Policy and the Internet of Things

By Maya Plentz

Paris, December 2014

Day one at LeWeb, the digital conference founded by Loïc Le Meur, was about the increased adoption of wearables to track workers’ health stats, IoT generated data and its attendant issues of privacy and data ownership, and how 2015 will see the collaborative economy take off for good.

At the “Crowd Economies on the Rise” panel, led by Jeremiah Owyang, Founder and Chief Catalyst of Crowd Companies, the debate centered around building trust in the collaborative economy ecosystem, and how adequate government frameworks are needed in order to legislate privacy issues, and this tsunami of data being generated by shared services and products, by wearables, by devices talking to each other.

Olivier Gremillon, Managing Director of AirBnB for Europe and Africa, raised the very critical issue of safety for guests, regulatory bodies of rental markets, and how to build trust into the ecosystem.

Olivier Gremillon of AirBnB and David Estrada VP of Government Relations at Lyft

David Estrada, Vice President of Government Relations at Lyft remarked that currently most government bodies that legislate the sectors being impacted by the sharing economy do not have an adequate framework to deal with these new disruptive economic models. These platforms allowing peer-to-peer transactions to take place create jobs and income. But not all benefit. The incumbents will see their profits decline for sure. Irreversible? Very likely. There will be adaptations, within the taxi cab, hired car sectors. Even more so as we grapple with urban chaos, an excessive number of cars polluting the environment and slowing cities to a crawl. What then when we have self-driving cars?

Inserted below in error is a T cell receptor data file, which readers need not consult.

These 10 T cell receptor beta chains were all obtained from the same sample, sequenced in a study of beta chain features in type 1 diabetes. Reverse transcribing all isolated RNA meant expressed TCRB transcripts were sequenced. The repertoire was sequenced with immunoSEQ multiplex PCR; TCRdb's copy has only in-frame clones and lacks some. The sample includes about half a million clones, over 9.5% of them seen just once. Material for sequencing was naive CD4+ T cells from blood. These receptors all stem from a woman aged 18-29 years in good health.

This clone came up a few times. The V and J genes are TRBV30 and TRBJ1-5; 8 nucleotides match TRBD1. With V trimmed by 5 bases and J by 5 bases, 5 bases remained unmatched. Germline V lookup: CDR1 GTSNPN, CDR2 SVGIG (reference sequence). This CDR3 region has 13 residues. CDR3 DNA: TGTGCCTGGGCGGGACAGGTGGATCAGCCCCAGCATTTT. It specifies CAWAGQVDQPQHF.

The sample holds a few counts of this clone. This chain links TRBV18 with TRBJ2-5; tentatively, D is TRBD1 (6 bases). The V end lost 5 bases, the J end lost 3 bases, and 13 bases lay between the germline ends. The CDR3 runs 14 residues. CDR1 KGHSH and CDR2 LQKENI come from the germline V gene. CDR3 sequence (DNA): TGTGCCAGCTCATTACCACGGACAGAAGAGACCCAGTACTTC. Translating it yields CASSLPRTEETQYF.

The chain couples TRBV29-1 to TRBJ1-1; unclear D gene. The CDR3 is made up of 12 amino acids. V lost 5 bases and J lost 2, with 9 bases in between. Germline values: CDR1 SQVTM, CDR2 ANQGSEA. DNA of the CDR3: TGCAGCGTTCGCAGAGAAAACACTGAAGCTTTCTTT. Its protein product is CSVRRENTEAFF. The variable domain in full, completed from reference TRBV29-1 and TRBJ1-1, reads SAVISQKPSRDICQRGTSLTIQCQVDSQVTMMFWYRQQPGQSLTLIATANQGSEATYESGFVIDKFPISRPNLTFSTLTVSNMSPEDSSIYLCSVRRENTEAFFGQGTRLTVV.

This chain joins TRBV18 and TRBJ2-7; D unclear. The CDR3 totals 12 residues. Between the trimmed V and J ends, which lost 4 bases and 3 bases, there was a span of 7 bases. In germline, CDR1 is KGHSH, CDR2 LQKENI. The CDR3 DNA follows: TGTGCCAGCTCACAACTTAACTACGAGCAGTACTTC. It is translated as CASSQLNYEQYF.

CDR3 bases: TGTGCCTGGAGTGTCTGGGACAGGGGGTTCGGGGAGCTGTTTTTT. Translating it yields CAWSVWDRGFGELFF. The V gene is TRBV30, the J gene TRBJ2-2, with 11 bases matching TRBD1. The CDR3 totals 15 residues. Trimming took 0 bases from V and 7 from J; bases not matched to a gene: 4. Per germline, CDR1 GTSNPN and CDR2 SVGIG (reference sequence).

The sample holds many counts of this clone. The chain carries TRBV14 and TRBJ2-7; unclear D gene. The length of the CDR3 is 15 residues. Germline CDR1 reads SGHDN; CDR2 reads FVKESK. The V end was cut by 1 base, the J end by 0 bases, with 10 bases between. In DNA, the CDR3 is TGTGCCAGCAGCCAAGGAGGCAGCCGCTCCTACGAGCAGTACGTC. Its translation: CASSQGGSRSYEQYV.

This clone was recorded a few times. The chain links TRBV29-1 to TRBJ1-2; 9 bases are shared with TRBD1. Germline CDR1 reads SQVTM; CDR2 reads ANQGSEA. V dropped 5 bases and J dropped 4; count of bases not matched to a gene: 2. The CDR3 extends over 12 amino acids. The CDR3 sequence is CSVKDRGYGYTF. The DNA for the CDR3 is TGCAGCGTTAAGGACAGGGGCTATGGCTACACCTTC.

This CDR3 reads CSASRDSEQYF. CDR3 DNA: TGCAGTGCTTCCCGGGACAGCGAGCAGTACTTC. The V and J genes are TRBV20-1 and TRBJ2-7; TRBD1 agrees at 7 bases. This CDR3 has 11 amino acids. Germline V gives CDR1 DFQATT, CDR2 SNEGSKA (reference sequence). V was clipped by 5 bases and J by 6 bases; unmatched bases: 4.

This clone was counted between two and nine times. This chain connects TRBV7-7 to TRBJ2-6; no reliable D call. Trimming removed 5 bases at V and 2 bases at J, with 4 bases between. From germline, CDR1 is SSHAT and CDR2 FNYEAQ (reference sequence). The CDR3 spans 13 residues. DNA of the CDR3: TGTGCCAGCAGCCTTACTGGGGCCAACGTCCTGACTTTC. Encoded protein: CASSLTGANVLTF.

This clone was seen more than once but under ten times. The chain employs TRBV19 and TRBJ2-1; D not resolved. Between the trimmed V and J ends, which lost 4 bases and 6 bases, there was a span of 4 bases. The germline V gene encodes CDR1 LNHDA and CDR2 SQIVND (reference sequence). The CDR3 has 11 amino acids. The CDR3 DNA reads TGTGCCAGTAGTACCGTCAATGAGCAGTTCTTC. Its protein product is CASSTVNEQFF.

Frederic Mazzella, Founder and CEO of BlaBlaCar, a ridesharing startup that connects drivers and people traveling the same way to share costs, has 10 million members worldwide and, at last count according to the company’s sources, 2 million people using the service every month. BlaBlaCar ridesharing makes travel social, and saves money for driver and guest passenger alike. No doubt it is also good for the environment.

Wearables, IoT, and the Future of Health

Forrester released a report parsing where and how wearables will be worn. Textiles are in. As in if these threads could talk, sort of thing. Guess what. They will. They will take your stats, cajole you into better habits, tell you when they need to be washed. And they will communicate with other devices.

As Brian Solis stated: an ecosystem of IoT, sensors, and vast amounts of data waiting to be crunched, and made sense of, are already here. Will we able to manage this exponential growth?

Lest we do not forget that as enticing as having your dress speaking to you is, and as wonderful it will be to be hands free to properly multitask with Google Glass, there are the regulatory frameworks that need to be addressed. As in other sectors, the dearth of tech experts in government bodies that have to legislate our future digital lives suggest, however, that we may encounter more bottlenecks than smart turtlenecks.

How fast can you be hurled into the future of smart homes that keep your fridges stocked, dresses that adjust their temperatures, shoes that keep your blood pressure steady, and t-shirts that improve your posture? In a not too far future.



© Maya Plentz

Copyright © 2018 by Maya Plentz

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